A live building for all time

Sunday, October 21, 2001

For those of us who remember the days when the Pentagon was built (ground broken Sept. 11, 1941, dedicated Jan. 15, 1943) it has become an almost living structure. We hear that the Pentagon says this, reports that, as if really speaking. In my mind's eye, I see how the editorial cartoonists would draw their bubbles above to enclose whatever the Pentagon was saying on a particular day.

For me, it was not difficult to visualize little feet and legs, like those of a centipede, underneath all five sides. The windows on the outside walls as well as those on the inside walls surrounding the courtyard in the center, were eyes, a multitude of eyes, like certain insects have.

Am I saying it is some kind of bug? Not exactly. More like a living, breathing epicenter for our nation's welfare and protection.

When pictures of the designed building first came out in the newspapers, everyone seemed well pleased -- a five sided wheel with an open hub. I tried to remember if I had ever seen or heard of such a building.

In Frank Lloyd Wright's or Buckminster Fuller's drawings there may have been such designs. Our old farm barn had a lot of protruding sheds and additions which, if counted in the perimeter design, may be classified as a hexagonal or octagonal building.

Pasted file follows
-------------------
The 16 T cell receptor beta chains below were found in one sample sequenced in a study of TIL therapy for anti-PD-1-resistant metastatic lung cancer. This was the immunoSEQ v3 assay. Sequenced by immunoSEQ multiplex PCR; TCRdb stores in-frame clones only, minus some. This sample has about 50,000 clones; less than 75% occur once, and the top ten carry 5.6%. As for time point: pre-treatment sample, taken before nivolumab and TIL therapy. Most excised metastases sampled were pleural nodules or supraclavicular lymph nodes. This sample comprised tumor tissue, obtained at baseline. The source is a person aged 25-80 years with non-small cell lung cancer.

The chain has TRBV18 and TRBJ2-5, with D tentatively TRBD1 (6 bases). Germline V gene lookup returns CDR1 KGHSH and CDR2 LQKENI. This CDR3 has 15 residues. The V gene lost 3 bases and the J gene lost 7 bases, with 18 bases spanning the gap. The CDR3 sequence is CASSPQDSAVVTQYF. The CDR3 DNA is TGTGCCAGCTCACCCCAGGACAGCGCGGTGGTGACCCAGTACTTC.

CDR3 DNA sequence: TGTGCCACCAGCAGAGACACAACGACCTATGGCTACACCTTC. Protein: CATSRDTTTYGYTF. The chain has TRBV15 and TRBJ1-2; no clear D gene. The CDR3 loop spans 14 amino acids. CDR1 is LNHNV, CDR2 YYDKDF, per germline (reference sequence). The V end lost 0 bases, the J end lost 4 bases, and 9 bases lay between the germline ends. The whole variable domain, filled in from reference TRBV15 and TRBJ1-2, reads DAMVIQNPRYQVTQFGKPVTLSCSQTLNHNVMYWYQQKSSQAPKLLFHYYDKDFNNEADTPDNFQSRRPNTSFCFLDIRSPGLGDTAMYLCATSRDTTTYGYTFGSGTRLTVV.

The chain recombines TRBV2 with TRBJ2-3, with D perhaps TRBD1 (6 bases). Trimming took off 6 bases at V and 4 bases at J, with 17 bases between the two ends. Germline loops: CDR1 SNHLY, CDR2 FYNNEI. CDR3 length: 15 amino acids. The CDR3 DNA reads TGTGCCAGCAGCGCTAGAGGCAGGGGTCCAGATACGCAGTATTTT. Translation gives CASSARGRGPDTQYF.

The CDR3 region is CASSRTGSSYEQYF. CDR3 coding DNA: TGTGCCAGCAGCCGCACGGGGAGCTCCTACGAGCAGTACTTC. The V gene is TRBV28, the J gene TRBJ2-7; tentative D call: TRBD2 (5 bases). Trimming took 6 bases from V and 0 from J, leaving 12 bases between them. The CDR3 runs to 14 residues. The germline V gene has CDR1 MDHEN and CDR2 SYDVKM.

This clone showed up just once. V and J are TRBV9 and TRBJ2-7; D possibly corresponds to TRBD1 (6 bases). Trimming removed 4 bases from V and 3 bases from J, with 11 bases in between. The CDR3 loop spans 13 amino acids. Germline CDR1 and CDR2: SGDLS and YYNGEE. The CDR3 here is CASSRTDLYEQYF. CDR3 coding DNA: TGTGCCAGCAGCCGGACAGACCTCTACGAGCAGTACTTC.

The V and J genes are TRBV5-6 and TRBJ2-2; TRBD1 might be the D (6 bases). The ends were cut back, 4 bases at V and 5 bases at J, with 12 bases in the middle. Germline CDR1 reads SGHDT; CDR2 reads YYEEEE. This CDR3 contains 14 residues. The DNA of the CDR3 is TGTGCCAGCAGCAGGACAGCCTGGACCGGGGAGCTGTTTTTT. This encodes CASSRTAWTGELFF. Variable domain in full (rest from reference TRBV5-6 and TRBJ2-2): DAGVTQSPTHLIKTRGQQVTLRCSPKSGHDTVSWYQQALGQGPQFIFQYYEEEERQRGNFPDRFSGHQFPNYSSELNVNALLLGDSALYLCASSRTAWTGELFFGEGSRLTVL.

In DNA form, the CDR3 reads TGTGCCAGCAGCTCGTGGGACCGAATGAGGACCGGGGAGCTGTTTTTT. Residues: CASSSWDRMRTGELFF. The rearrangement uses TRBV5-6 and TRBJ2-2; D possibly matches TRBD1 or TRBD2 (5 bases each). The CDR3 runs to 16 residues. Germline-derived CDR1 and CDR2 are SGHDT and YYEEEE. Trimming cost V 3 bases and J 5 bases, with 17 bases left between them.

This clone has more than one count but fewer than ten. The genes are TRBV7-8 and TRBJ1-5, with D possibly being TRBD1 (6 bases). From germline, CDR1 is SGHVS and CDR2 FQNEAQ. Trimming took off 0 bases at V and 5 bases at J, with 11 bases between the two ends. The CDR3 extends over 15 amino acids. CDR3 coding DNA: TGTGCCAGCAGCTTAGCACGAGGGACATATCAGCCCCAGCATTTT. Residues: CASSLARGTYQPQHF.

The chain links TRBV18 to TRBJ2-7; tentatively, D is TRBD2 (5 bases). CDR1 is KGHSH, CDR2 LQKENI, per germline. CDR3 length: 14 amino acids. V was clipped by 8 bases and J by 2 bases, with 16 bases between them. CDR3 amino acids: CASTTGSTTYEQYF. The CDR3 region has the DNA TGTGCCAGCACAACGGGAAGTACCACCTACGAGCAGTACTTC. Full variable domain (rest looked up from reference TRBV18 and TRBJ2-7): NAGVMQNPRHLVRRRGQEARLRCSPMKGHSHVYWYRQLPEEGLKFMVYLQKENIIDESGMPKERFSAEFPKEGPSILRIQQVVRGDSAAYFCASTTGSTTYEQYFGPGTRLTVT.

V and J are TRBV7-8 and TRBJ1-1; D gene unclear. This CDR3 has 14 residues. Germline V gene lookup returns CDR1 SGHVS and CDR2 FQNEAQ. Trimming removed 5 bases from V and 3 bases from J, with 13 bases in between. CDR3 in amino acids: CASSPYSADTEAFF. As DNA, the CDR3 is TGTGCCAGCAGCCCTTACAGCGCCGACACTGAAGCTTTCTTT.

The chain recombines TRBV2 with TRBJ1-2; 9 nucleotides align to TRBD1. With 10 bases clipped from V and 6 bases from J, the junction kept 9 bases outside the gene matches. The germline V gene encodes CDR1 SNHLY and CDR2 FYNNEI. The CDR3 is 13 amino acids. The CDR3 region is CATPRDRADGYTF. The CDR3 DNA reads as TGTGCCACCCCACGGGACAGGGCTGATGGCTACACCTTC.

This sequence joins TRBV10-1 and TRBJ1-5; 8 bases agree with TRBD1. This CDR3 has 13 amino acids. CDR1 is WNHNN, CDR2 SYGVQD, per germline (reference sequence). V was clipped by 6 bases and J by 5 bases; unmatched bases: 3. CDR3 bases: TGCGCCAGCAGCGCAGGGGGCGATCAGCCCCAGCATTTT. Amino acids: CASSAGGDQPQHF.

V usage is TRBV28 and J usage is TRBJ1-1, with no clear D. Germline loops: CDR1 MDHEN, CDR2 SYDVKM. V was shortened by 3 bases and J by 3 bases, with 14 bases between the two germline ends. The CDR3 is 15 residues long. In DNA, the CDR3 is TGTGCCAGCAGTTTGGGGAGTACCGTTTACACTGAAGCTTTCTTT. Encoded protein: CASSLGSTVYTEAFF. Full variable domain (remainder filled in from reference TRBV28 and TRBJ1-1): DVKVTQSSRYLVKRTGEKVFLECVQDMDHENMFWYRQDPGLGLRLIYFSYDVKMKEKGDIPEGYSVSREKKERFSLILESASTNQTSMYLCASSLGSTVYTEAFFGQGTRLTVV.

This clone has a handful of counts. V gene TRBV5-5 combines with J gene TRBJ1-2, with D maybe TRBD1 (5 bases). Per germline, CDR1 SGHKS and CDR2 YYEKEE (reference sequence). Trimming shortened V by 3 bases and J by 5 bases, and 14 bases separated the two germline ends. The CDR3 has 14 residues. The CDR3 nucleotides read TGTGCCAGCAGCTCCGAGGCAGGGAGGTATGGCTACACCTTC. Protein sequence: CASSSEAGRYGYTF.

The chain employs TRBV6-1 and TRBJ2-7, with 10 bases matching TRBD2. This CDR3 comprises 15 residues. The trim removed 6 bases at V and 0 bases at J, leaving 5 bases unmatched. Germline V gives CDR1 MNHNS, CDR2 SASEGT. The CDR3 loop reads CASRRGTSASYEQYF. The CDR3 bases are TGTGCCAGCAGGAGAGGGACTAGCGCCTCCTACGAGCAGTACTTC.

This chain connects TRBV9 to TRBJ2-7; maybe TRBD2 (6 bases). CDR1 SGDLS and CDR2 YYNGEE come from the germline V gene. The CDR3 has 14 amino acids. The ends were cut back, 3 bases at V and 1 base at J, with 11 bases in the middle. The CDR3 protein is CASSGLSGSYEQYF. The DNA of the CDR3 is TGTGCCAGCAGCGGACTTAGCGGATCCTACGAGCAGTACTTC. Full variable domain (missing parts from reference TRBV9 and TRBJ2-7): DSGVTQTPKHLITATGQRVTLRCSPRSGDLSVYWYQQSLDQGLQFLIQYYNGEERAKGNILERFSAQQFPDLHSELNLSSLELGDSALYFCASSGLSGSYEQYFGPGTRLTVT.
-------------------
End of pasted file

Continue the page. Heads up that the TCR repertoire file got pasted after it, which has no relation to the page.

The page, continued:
During the next two years we followed the pictorial construction from that groundbreaking date, Sept. 11, 1941. Do you notice something familiar about Sept. 11th? Exactly 60 years ago on that date the ground breaking ceremony for the famous building took place. Then, on that same date, some 60 years later, came the evil and viscous attack by the terrorists.

But, they only succeeded in taking out a part of it. Already I can see the cartoonists showing what the "live Pentagon" is saying, such as, "Ouch!" "What the ___?" "Bring on the repairmen, ASAP!"

So, in the coming days I'll watch whatever walls were destroyed go up again. Neither the building nor the spirit of those who will rebuild it will go gently into that good night.

Three years of reconstruction? I think not. But, I'll wait and keep listening to what the building is saying.


Jean Bell Mosley is an author and longtime resident of Cape Girardeau.

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